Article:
Young Second To One In Heisman

NEW YORK CITY -- Texas junior QB Vince Young finished runner-up to Southern Cal RB Reggie Bush at the annual Heisman Memorial Trophy presentation here Saturday. It marks the highest finish by a Longhorn underclassman in the 71-year history of the award.

Yet, a somber Young spoke not of his season-long accomplishments but of the disappointment that he assumed his second-place finish generated among teammates and fans.

"Right now, I feel like I let the guys down," he said. "I feel like I let down my family and I feel like I let down our fans. I feel like I let down the city of Austin and I let down the city of Houston. That's just the way I am."

Bush is the seventh Trojan to win the Heisman but the third in the past four seasons. He was the top choice in all six geographical regions on the strength of 784 first-place votes. His 2,541 points represented 91.7 percent of the maximum possible total, the highest percentage in Heisman history. Southern Cal QB Matt Leinart, the 2004 Heisman winner, put up better on-the-field numbers than last season but tallied just 18 first-place votes and 797 points in this year's Heisman balloting.

Young received 79 first place votes and finished with 1,608 points. VY received the third-most points for a Heisman runner-up while receiving the most second-place votes (613) in the history of the award. As expected, Young's strongest showing was in the Southwest region where he still trailed Bush in the point total, 416 to 307.

The quick trip to New York allowed for a family reunion and needed rest, Young said. It also gave a him a chance to become acquainted with Leinart and Bush ("Matt is a real funny guy but Reggie, he's more soft-spoken. He hardly says a word.") whom he will face when Texas meets USC for the BCS national title on January 4. Earlier in the day, VY attended the first period of Texas' basketball loss to Duke in East Rutherford, N.J., did some shopping and then checked in with roommate Selvin Young to see how the Horns' first practice of the bowl season went Saturday.

"Selvin said it went well," Young said, "but I'm looking forward to getting back and practicing with the team."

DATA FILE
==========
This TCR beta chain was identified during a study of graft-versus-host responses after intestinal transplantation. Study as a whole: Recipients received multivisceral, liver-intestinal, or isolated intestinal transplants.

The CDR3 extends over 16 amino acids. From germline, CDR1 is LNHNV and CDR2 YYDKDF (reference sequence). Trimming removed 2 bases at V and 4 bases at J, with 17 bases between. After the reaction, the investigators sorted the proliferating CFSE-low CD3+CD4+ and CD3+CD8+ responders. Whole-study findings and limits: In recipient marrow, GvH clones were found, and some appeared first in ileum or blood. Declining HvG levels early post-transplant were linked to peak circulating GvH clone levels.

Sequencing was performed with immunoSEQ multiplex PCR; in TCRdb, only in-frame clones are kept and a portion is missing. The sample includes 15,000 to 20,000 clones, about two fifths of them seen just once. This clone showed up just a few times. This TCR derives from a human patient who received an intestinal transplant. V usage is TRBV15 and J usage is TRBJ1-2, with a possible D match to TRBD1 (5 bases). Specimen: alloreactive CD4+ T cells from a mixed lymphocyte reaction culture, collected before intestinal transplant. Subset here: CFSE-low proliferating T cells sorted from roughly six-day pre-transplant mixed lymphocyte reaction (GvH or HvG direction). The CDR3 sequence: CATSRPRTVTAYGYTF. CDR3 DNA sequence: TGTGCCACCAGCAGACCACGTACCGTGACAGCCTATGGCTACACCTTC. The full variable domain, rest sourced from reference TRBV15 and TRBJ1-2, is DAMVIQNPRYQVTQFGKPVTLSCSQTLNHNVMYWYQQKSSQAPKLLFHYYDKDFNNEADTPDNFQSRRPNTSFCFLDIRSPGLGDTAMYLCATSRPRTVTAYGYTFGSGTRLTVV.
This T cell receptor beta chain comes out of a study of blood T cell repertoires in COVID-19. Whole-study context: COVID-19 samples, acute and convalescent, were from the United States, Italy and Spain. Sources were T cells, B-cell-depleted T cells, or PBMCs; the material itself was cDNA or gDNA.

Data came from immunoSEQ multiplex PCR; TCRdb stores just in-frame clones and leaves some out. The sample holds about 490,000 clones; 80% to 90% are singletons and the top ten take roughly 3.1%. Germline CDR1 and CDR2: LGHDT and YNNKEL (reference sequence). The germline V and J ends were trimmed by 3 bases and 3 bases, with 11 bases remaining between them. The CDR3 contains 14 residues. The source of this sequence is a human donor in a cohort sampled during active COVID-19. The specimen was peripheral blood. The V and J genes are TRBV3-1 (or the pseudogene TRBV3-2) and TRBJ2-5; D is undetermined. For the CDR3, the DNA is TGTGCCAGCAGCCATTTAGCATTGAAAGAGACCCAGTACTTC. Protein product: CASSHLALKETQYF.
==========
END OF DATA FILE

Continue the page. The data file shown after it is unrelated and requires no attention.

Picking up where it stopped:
On Thursday, Young received the Maxwell Award (nation's top collegiate player) and the Davey O'Brien Award (nation's top collegiate QB) in Orlando, Fla. He is the first Longhorn underclassman to garner the coveted Heisman invitation since junior All-American FB Roosevelt Leaks finished third in 1973. Leaks was inducted into the College Football Hall of Fame here on Tuesday.

It's been suggested that Young more likely would have won an award honoring college football's most 'valuable' player rather than the Heisman's emphasis on the most 'outstanding' player.

"That's the decision of the guys who make the votes," Young said.

There's no question that Young produced Heisman-like numbers this season. His 2,769 passing yards, 850 rushing and 35 TDs (26 passing, nine rushing) are statistically superior to even a couple recent Heisman winners: Nebraska's Eric Crouch in 2001 and Florida State's Charlie Ward in 1993.

Despite the revolving door at RB and a cadre of WRs that were unproven just three months ago, the Texas offense was typically unstoppable until coaches replaced starters midway through the third quarter. With Young behind center, the Horns generated an NCAA-leading 50.9 ppg while the 508.9 ypg -- rated No. 3 nationally at season's end -- is on pace to shatter the standard set by the 1969 national champs.

"Vince Young is a real special player and it could have gone either way," Leinart said. "I got to know him the last few days. He's a great player, a great leader and he may be back here next season and get the Trophy."

Young said the runner-up finish does not factor into his previously announced decision to return for his senior year ("That wasn't about winning one award") but that it might serve as an incentive during the Rose Bowl.

"It gives me a little bit of an edge," he said. "I'm going to go on, work hard and get prepared for January 4.

Young brings a program-best 29-2 record to the Rose Bowl, having passed legendary Bobby Layne's UT record for most program wins. VY's .935 winning percentage is the sixth best in NCAA history. VY owns the school record for career total offense (8,705) and set a new UT mark for single-season yardage (3,624) in 2005. Young is responsible for a school record 78 TDs, and is one passing TD away from a school-record 27th. Young broke his own school record for completion percentage when Texas played CU on October 15 by going 25-of-29 (86.2 percent). During a 12-0 campaign, the QB with the quirky release became the man with the golden arm and now owns the nation's top passer rating at 168.8.

"I can't say enough about Vince Young," Bush said. "He's a great athlete and he can hurt you in a lot of ways."

Yet, it was clear that Young was the one hurting following the announcement. Leinart and Bush mingled extensively with members of the media following a brief press conference while Young quickly departed the Times Square locale.


NAME.......................SCHOOL.....TOTAL POINTS

Reggie Bush............ USC................2,541

Vince Young............Texas..............1,608

Matt Leinart ............USC................797

Brady Quinn............Notre Dame..191

Michael Robinson...Penn State......49

A.J. Hawk.................Ohio State......29

DeAngelo Harris.....Memphis.........26

Drew Olson..............UCLA..............21

Jerome Harrison......Wash. State....20

Elvis Dumervil..........Louisville........9

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